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GPIO Mappings
This document explains how GPIOs can be assigned to given devices and functions.
Note that it only applies to the new descriptor-based interface. For a
description of the deprecated integer-based GPIO interface please refer to
gpio-legacy.txt (actually, there is no real mapping possible with the old
interface; you just fetch an integer from somewhere and request the
corresponding GPIO).
All platforms can enable the GPIO library, but if the platform strictly
requires GPIO functionality to be present, it needs to select GPIOLIB from its
Kconfig. Then, how GPIOs are mapped depends on what the platform uses to
describe its hardware layout. Currently, mappings can be defined through device
tree, ACPI, and platform data.
Device Tree
GPIOs can easily be mapped to devices and functions in the device tree. The
exact way to do it depends on the GPIO controller providing the GPIOs, see the
device tree bindings for your controller.
GPIOs mappings are defined in the consumer device's node, in a property named
<function>-gpios, where <function> is the function the driver will request
through gpiod_get(). For example:
foo_device {
compatible = "acme,foo";
led-gpios = <&gpio 15 GPIO_ACTIVE_HIGH>, /* red */
<&gpio 16 GPIO_ACTIVE_HIGH>, /* green */
<&gpio 17 GPIO_ACTIVE_HIGH>; /* blue */
power-gpios = <&gpio 1 GPIO_ACTIVE_LOW>;
Properties named <function>-gpio are also considered valid and old bindings use
it but are only supported for compatibility reasons and should not be used for
newer bindings since it has been deprecated.
This property will make GPIOs 15, 16 and 17 available to the driver under the
"led" function, and GPIO 1 as the "power" GPIO:
struct gpio_desc *red, *green, *blue, *power;
red = gpiod_get_index(dev, "led", 0, GPIOD_OUT_HIGH);
green = gpiod_get_index(dev, "led", 1, GPIOD_OUT_HIGH);
blue = gpiod_get_index(dev, "led", 2, GPIOD_OUT_HIGH);
power = gpiod_get(dev, "power", GPIOD_OUT_HIGH);
The led GPIOs will be active-high, while the power GPIO will be active-low (i.e.
gpiod_is_active_low(power) will be true).
The second parameter of the gpiod_get() functions, the con_id string, has to be
the <function>-prefix of the GPIO suffixes ("gpios" or "gpio", automatically
looked up by the gpiod functions internally) used in the device tree. With above
"led-gpios" example, use the prefix without the "-" as con_id parameter: "led".
Internally, the GPIO subsystem prefixes the GPIO suffix ("gpios" or "gpio")
with the string passed in con_id to get the resulting string
(snprintf(... "%s-%s", con_id, gpio_suffixes[]).
ACPI also supports function names for GPIOs in a similar fashion to DT.
The above DT example can be converted to an equivalent ACPI description
with the help of _DSD (Device Specific Data), introduced in ACPI 5.1:
Device (FOO) {
Name (_CRS, ResourceTemplate () {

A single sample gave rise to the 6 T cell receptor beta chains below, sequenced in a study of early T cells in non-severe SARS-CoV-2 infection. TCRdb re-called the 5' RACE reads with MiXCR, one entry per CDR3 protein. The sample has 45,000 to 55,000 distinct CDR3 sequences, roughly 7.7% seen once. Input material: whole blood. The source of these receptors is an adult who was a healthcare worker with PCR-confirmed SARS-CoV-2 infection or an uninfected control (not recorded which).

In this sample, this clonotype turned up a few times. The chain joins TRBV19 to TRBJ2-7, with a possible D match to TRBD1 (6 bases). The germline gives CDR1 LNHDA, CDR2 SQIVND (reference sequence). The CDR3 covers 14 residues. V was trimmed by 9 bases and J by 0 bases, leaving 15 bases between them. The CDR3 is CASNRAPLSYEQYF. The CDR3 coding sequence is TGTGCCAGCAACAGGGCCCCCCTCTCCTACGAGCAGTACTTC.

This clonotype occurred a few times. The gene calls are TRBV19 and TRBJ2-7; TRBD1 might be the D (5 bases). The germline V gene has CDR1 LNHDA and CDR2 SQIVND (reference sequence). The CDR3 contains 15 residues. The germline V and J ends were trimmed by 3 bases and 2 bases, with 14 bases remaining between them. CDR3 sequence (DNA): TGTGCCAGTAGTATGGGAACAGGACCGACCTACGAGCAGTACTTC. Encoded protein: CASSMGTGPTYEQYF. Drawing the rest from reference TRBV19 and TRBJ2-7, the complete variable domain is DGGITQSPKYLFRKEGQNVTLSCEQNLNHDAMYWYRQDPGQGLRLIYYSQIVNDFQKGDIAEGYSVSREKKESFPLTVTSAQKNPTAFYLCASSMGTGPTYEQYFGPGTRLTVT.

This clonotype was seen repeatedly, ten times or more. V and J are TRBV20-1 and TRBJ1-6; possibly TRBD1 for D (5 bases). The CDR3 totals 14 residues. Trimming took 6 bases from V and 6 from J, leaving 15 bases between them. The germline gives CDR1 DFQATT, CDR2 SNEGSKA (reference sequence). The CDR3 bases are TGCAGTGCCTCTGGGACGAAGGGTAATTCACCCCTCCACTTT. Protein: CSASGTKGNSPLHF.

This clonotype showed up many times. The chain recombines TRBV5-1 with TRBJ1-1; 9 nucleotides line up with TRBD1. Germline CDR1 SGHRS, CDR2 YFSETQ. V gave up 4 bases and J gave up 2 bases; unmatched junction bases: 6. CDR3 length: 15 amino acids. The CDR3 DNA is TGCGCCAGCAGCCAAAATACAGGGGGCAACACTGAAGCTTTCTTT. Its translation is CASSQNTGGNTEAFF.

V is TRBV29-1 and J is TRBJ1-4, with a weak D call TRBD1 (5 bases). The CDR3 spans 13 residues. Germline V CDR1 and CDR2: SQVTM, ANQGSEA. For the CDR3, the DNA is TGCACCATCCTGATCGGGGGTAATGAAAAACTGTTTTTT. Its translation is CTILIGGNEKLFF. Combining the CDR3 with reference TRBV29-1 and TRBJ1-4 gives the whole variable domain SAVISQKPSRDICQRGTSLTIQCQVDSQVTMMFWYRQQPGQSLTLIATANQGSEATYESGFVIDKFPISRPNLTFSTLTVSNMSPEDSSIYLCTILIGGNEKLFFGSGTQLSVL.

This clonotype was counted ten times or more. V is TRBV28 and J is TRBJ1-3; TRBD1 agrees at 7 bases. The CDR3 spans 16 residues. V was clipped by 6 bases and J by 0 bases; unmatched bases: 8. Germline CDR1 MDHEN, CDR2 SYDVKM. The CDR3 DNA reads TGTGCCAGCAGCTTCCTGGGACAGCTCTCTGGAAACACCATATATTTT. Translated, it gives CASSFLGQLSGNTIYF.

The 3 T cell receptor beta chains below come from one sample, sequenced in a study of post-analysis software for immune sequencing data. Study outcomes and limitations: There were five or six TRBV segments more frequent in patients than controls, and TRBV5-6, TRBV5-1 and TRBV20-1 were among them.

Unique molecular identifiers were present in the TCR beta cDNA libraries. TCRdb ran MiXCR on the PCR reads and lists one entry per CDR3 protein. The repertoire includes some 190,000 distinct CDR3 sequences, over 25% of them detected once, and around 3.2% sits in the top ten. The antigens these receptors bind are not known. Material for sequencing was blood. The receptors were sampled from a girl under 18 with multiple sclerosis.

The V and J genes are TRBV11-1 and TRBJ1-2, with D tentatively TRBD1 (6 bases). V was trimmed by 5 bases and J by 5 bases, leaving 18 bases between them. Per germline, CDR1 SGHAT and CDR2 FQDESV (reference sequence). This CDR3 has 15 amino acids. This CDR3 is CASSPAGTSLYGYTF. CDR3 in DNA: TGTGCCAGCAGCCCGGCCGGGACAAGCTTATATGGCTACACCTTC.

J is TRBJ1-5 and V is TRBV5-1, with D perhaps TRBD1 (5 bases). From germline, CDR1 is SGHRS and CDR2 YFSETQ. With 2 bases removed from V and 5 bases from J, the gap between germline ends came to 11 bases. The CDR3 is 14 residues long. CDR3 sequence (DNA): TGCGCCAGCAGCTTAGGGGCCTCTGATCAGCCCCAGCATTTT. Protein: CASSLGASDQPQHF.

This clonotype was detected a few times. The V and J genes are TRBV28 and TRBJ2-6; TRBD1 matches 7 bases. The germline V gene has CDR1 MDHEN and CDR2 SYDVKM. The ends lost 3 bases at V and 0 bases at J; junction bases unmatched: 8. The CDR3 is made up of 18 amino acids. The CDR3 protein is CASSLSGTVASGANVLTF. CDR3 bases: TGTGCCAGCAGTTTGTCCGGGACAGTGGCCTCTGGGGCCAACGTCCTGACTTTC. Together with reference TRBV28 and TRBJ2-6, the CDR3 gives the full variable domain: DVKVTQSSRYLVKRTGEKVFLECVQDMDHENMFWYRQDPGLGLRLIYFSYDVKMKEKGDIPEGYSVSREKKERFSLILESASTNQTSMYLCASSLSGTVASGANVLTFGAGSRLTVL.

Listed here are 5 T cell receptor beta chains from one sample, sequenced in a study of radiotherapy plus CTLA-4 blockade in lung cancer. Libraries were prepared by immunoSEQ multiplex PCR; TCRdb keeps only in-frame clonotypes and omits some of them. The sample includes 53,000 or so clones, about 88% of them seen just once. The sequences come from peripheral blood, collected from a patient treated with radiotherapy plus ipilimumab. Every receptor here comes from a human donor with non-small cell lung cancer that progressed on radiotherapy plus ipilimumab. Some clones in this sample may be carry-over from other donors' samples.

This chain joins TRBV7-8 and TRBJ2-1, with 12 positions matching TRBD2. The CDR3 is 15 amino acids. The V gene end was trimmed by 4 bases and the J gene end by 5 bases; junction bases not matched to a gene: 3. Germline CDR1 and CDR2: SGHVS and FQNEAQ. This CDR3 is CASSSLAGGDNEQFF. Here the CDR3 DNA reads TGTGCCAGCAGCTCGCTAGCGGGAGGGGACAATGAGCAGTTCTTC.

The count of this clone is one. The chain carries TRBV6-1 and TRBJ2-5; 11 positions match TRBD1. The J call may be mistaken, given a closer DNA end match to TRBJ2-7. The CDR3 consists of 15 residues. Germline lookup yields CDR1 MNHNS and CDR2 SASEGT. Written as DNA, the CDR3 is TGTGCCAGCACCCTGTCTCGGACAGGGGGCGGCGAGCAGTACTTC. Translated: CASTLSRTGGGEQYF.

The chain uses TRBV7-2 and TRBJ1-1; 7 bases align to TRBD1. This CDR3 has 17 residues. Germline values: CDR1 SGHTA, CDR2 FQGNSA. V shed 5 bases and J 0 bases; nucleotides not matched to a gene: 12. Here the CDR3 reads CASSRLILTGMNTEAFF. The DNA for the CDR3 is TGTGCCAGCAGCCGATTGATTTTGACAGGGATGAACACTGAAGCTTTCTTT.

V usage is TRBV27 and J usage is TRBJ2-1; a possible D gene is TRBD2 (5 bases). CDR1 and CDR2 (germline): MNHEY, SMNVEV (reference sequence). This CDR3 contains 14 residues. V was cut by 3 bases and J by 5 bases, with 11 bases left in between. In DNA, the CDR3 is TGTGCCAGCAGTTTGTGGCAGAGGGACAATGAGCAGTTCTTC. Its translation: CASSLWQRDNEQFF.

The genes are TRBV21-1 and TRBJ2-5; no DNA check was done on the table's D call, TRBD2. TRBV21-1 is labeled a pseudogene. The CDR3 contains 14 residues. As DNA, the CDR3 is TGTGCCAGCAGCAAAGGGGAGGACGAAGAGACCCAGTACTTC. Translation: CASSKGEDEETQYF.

GpioIo (Exclusive, ..., IoRestrictionOutputOnly,
"\\_SB.GPI0") {15} // red
GpioIo (Exclusive, ..., IoRestrictionOutputOnly,
"\\_SB.GPI0") {16} // green
GpioIo (Exclusive, ..., IoRestrictionOutputOnly,
"\\_SB.GPI0") {17} // blue
GpioIo (Exclusive, ..., IoRestrictionOutputOnly,
"\\_SB.GPI0") {1} // power
Name (_DSD, Package () {
Package () {
Package () {
Package () {
^FOO, 0, 0, 1,
^FOO, 1, 0, 1,
^FOO, 2, 0, 1,
Package () {
Package () {^FOO, 3, 0, 0},
For more information about the ACPI GPIO bindings see
Platform Data
Finally, GPIOs can be bound to devices and functions using platform data. Board
files that desire to do so need to include the following header:
#include <linux/gpio/machine.h>
GPIOs are mapped by the means of tables of lookups, containing instances of the
gpiod_lookup structure. Two macros are defined to help declaring such mappings:
GPIO_LOOKUP(chip_label, chip_hwnum, con_id, flags)
GPIO_LOOKUP_IDX(chip_label, chip_hwnum, con_id, idx, flags)
- chip_label is the label of the gpiod_chip instance providing the GPIO
- chip_hwnum is the hardware number of the GPIO within the chip
- con_id is the name of the GPIO function from the device point of view. It
can be NULL, in which case it will match any function.
- idx is the index of the GPIO within the function.
- flags is defined to specify the following properties:
* GPIOF_ACTIVE_LOW - to configure the GPIO as active-low
* GPIOF_OPEN_DRAIN - GPIO pin is open drain type.
* GPIOF_OPEN_SOURCE - GPIO pin is open source type.
In the future, these flags might be extended to support more properties.
Note that GPIO_LOOKUP() is just a shortcut to GPIO_LOOKUP_IDX() where idx = 0.
A lookup table can then be defined as follows, with an empty entry defining its
end. The 'dev_id' field of the table is the identifier of the device that will
make use of these GPIOs. It can be NULL, in which case it will be matched for
calls to gpiod_get() with a NULL device.
struct gpiod_lookup_table gpios_table = {
.dev_id = "foo.0",
.table = {
GPIO_LOOKUP_IDX("gpio.0", 15, "led", 0, GPIO_ACTIVE_HIGH),
GPIO_LOOKUP_IDX("gpio.0", 16, "led", 1, GPIO_ACTIVE_HIGH),
GPIO_LOOKUP_IDX("gpio.0", 17, "led", 2, GPIO_ACTIVE_HIGH),
GPIO_LOOKUP("gpio.0", 1, "power", GPIO_ACTIVE_LOW),
{ },
And the table can be added by the board code as follows:
The driver controlling "foo.0" will then be able to obtain its GPIOs as follows:
struct gpio_desc *red, *green, *blue, *power;
red = gpiod_get_index(dev, "led", 0, GPIOD_OUT_HIGH);
green = gpiod_get_index(dev, "led", 1, GPIOD_OUT_HIGH);
blue = gpiod_get_index(dev, "led", 2, GPIOD_OUT_HIGH);
power = gpiod_get(dev, "power", GPIOD_OUT_HIGH);
Since the "led" GPIOs are mapped as active-high, this example will switch their
signals to 1, i.e. enabling the LEDs. And for the "power" GPIO, which is mapped
as active-low, its actual signal will be 0 after this code. Contrary to the
legacy integer GPIO interface, the active-low property is handled during
mapping and is thus transparent to GPIO consumers.
A set of functions such as gpiod_set_value() is available to work with
the new descriptor-oriented interface.